Get your Health question answered in 3 easy steps
A Doctor will be with you shortly
Ask a Doctor Now
140 Doctors are Online

What are Pathophysiological processess that occurs in osteoporosis in the aging person?

User rating for this question
Very Good
Answered by

General & Family Physician
Practicing since : 2010
Answered : 1115 Questions
Pathophysiological process that occurs in osteoporosis in the aging person
Posted Thu, 27 Mar 2014 in Osteoporosis
Answered by Dr. Manjeth Kumar G 18 hours later
Brief Answer: Increased Resorption and Decreased Redeposition. Detailed Answer: Hello, I have gone through your query and understand your concern. Simply saying, in normal adults, 2 process takes place in bone. 1. Bone resorption - A small amount of bone minerals regularly and daily. 2. Bone redeposition- An equal deposition of new mineral in the bone. At old age, this balance between 2 process does not occur ie.. Bone resorption exceeds redeposition. Thus bones weaken (osteopenia) and over time can become brittle and prone to fracture (osteoporosis). There are plenty of factors which increases the risk of Osteoporosis are age, Inactive lifestyle, History of broken bones, Family history of osteoporosis, Low body weight and small thin frame, Menopause, Diet low in calcium and/or vitamin D, Smoking and Alcohol abuse, Steroid use etc. Thus old age itself is the main risk factor in developing Osteoporosis. As one reaches menopause, there is also estrogen deficiency, this lead to accelerated bone resorption. Also in old age, the function of intestine, kidney and skin are also decreases. This lead to decreased Vitamin D production by skin and decreased absorption of calcium by intestine and reabsorbtion by kidney. Further as one grow old, the bone forming cells called Osteoblasts and their activity also decreases. You have not mentioned about any symptoms or other reports for understanding and answering the query. I would be happy to help you if you want to discuss further.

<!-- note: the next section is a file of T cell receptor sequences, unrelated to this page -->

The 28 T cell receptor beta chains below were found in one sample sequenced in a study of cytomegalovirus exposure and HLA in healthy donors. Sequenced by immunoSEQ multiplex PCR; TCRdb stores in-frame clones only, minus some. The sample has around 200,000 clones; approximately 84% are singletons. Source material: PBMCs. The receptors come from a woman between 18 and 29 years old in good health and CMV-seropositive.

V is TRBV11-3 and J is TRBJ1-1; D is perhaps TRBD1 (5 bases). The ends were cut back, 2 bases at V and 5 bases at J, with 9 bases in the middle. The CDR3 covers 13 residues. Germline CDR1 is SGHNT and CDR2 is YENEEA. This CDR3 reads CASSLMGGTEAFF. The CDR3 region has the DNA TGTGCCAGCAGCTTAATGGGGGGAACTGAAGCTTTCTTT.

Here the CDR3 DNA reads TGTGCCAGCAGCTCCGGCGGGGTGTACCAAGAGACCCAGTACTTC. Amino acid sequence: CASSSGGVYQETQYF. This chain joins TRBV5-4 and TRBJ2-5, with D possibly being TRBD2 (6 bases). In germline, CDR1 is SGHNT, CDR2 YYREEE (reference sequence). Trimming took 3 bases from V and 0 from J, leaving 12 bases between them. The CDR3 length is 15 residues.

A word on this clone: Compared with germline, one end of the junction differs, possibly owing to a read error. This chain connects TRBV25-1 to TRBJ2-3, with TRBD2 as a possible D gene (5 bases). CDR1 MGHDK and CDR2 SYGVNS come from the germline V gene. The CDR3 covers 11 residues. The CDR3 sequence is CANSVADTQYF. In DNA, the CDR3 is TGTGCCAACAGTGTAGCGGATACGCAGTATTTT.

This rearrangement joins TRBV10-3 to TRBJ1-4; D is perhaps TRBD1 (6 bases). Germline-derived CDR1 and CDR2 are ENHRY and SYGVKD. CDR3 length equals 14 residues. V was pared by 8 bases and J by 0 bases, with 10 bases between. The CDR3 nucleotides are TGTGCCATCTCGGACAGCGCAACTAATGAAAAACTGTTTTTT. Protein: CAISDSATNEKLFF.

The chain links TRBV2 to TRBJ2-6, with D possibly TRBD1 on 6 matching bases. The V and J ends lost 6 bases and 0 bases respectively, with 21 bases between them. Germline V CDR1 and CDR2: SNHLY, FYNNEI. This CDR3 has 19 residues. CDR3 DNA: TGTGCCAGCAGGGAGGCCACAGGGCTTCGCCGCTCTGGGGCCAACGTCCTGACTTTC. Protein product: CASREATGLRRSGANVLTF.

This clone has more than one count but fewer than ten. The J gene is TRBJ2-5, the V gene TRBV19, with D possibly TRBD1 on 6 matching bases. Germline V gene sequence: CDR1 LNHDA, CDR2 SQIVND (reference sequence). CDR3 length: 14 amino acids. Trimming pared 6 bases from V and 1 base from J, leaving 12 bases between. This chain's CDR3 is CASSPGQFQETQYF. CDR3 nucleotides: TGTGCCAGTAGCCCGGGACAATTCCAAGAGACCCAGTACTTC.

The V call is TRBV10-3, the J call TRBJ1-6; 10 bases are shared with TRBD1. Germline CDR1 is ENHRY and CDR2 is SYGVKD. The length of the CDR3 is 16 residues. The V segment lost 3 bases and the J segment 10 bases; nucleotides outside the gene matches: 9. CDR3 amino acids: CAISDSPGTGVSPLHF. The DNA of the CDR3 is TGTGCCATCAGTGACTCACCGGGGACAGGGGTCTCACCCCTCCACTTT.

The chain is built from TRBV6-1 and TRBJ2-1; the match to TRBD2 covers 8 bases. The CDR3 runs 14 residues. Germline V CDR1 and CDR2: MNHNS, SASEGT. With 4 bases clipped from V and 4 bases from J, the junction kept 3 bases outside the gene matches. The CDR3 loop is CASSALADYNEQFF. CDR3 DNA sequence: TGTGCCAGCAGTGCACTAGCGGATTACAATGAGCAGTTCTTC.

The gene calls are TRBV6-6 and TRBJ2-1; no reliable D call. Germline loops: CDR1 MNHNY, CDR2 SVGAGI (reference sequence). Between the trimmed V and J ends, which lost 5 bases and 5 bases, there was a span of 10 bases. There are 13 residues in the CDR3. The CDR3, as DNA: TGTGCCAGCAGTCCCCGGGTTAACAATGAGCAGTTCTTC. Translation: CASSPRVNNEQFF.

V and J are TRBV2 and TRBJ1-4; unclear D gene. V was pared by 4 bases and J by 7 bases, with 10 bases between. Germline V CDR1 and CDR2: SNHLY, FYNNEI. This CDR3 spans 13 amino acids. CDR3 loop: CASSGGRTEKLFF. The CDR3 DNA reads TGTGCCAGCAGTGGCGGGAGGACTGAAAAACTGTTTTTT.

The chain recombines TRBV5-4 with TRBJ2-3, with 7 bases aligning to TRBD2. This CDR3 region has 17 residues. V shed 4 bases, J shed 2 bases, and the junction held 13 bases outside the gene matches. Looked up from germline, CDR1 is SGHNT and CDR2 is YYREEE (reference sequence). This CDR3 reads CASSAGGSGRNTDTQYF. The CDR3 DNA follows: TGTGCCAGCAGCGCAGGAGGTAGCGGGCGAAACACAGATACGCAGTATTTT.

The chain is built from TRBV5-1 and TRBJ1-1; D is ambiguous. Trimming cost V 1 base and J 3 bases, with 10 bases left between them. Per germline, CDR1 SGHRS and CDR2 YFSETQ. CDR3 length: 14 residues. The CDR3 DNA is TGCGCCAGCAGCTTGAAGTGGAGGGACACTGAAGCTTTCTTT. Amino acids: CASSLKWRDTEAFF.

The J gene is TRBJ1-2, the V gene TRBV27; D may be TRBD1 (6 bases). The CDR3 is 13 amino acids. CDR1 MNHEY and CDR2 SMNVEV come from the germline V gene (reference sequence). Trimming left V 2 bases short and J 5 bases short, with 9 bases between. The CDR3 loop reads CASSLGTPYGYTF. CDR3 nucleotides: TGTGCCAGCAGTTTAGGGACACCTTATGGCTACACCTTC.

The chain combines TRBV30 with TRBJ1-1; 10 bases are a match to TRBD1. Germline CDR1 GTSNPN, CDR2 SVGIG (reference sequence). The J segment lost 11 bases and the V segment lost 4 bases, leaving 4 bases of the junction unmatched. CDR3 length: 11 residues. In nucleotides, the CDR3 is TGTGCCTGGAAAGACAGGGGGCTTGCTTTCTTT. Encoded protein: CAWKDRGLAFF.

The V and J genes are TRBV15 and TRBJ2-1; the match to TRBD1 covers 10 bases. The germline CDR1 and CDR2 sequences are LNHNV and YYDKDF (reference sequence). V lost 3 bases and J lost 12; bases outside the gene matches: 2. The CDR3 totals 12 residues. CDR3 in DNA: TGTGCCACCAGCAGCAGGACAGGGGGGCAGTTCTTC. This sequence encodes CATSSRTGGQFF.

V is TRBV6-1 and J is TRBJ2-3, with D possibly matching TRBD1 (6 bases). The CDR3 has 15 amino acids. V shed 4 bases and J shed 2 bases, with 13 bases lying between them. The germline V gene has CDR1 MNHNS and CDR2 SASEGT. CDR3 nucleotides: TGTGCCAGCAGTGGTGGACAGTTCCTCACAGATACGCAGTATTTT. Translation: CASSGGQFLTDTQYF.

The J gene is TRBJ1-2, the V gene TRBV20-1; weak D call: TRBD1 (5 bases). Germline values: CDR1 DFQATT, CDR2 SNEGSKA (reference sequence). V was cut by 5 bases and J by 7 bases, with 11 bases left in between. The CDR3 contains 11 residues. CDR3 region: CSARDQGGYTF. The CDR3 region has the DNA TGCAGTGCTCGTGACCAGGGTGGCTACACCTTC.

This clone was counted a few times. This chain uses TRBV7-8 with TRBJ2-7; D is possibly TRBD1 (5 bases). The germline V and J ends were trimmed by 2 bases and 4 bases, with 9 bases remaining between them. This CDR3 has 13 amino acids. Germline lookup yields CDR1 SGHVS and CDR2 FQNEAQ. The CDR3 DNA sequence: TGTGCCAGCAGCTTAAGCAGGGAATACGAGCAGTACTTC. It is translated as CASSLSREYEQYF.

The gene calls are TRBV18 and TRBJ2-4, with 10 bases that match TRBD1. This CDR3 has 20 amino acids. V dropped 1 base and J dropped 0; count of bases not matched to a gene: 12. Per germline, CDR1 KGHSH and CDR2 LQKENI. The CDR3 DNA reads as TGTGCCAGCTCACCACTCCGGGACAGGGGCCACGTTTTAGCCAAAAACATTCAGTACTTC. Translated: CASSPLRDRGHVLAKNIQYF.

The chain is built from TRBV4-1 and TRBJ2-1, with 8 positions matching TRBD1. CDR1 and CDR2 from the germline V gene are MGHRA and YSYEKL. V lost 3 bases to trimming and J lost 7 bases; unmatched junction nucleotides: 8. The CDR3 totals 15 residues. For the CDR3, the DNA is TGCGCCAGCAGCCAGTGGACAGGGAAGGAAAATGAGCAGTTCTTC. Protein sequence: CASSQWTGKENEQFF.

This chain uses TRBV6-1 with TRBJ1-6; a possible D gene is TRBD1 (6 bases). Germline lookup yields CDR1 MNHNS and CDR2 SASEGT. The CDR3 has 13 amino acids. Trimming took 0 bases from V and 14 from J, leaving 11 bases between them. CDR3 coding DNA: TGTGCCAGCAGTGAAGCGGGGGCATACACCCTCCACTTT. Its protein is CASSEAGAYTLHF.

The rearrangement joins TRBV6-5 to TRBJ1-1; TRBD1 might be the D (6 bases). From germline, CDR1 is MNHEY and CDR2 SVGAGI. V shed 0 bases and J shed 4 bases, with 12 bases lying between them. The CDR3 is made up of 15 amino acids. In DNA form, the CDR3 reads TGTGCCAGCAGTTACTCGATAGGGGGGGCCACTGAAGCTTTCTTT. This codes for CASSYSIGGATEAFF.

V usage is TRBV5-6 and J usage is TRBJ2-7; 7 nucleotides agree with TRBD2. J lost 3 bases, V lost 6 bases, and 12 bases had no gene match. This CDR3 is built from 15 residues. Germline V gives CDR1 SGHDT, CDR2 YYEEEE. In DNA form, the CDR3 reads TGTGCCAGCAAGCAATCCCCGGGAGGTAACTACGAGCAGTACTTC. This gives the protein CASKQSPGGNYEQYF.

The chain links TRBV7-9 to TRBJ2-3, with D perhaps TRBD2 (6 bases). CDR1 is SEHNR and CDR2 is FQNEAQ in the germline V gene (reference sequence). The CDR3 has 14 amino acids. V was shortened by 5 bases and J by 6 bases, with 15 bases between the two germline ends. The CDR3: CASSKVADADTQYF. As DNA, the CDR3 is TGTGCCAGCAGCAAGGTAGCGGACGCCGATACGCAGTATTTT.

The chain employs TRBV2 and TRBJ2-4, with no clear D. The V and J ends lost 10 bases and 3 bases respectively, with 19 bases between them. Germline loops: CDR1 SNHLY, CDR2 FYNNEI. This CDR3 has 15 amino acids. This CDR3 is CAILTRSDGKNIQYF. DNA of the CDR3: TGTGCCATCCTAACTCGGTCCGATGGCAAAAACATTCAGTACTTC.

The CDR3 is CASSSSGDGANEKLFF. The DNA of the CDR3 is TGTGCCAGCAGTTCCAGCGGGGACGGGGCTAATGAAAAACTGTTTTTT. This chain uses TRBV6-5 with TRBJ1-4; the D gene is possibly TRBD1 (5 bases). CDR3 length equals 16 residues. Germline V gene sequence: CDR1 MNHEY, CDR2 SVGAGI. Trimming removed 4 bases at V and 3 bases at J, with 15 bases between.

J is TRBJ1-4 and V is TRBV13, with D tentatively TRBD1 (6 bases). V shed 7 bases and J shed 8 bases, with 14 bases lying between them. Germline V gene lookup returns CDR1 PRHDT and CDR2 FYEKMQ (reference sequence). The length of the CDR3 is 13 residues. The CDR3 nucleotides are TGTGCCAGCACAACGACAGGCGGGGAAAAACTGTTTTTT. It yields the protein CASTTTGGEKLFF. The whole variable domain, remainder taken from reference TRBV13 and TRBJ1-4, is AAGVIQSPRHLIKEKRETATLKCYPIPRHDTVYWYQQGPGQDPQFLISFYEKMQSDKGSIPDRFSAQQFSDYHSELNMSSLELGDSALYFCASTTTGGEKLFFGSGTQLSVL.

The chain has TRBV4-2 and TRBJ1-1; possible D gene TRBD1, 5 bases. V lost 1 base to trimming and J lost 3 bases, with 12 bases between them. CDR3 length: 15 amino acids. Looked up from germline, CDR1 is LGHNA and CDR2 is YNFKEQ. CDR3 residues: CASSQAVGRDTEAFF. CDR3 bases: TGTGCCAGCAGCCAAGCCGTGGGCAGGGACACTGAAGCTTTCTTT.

Above answer was peer-reviewed by
Share on Facebook
Share on Twitter
Share on Google+
Question is related to
Medical Topics

The user accepted the expert's answer

Ask an Orthopaedic Surgeon

© Ebix, Inc. All Rights Reserved.
All the information, content and live chat provided on the site is intended to be for informational purposes only, and not a substitute for professional or medical advice. You should always speak with your doctor before you follow anything that you read on this website. Any health question asked on this site will be visible to the people who browse this site. Hence, the user assumes the responsibility not to divulge any personally identifiable information in the question. Use of this site is subject to our Terms & Conditions
Already Rated.
Your rating:

Ask a Doctor